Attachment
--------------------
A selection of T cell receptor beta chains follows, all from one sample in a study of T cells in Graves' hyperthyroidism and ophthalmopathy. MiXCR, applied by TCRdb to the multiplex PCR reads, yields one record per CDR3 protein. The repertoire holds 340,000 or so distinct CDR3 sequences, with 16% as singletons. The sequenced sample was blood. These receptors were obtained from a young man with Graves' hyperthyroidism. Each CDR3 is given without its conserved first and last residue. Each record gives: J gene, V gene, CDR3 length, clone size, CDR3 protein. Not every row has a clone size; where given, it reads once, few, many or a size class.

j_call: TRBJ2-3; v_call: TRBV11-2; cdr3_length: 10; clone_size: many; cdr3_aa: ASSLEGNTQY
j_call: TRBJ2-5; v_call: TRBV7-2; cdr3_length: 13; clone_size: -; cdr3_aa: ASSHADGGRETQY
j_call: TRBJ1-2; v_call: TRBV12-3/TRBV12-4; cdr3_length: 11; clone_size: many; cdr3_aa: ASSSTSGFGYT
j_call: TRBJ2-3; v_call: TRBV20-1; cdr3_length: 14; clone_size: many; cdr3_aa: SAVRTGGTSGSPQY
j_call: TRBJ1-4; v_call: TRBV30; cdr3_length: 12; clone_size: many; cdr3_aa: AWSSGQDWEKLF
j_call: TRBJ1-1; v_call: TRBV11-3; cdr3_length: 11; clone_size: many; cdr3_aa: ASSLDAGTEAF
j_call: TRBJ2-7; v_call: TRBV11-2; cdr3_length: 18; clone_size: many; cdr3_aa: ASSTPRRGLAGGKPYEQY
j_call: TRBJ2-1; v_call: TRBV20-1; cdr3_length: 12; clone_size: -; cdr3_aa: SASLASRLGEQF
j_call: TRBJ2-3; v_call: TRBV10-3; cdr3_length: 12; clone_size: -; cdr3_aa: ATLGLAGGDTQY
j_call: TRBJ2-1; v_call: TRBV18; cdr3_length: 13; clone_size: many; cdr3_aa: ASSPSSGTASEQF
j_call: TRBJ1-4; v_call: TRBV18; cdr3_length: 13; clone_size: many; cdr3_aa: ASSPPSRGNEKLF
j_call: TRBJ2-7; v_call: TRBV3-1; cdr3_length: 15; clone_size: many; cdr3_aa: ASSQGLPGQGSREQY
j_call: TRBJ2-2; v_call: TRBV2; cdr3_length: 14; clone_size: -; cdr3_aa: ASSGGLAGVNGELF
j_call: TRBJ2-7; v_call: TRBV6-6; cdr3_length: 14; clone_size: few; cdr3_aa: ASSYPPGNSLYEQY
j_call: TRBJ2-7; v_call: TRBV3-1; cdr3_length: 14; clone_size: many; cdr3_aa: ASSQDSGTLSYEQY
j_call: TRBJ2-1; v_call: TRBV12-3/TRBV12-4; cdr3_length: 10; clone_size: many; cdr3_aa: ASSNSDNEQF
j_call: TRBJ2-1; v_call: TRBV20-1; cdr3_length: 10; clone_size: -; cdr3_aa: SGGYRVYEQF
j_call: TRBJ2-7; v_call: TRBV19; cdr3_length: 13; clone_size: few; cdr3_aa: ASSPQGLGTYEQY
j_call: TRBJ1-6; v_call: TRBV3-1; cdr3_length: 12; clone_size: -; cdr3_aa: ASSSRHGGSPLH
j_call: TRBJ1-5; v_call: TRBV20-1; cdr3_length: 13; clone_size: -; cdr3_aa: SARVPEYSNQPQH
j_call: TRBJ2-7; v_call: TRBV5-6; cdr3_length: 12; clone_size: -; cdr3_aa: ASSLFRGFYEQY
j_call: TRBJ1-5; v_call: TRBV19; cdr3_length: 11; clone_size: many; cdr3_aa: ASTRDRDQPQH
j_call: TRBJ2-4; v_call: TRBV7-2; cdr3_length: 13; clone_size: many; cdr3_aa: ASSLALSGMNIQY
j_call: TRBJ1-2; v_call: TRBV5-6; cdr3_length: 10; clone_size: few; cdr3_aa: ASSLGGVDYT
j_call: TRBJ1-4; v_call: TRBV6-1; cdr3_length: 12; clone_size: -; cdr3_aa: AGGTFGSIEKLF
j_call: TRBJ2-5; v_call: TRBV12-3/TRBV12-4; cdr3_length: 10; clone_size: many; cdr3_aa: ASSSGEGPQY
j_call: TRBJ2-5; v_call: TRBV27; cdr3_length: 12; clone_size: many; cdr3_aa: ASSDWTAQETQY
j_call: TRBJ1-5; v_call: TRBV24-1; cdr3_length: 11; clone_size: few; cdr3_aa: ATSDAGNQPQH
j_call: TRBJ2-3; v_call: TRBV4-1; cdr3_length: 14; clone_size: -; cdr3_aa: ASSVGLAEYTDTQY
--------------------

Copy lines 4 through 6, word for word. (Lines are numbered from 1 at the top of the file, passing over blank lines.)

j_call: TRBJ1-2; v_call: TRBV12-3/TRBV12-4; cdr3_length: 11; clone_size: many; cdr3_aa: ASSSTSGFGYT
j_call: TRBJ2-3; v_call: TRBV20-1; cdr3_length: 14; clone_size: many; cdr3_aa: SAVRTGGTSGSPQY
j_call: TRBJ1-4; v_call: TRBV30; cdr3_length: 12; clone_size: many; cdr3_aa: AWSSGQDWEKLF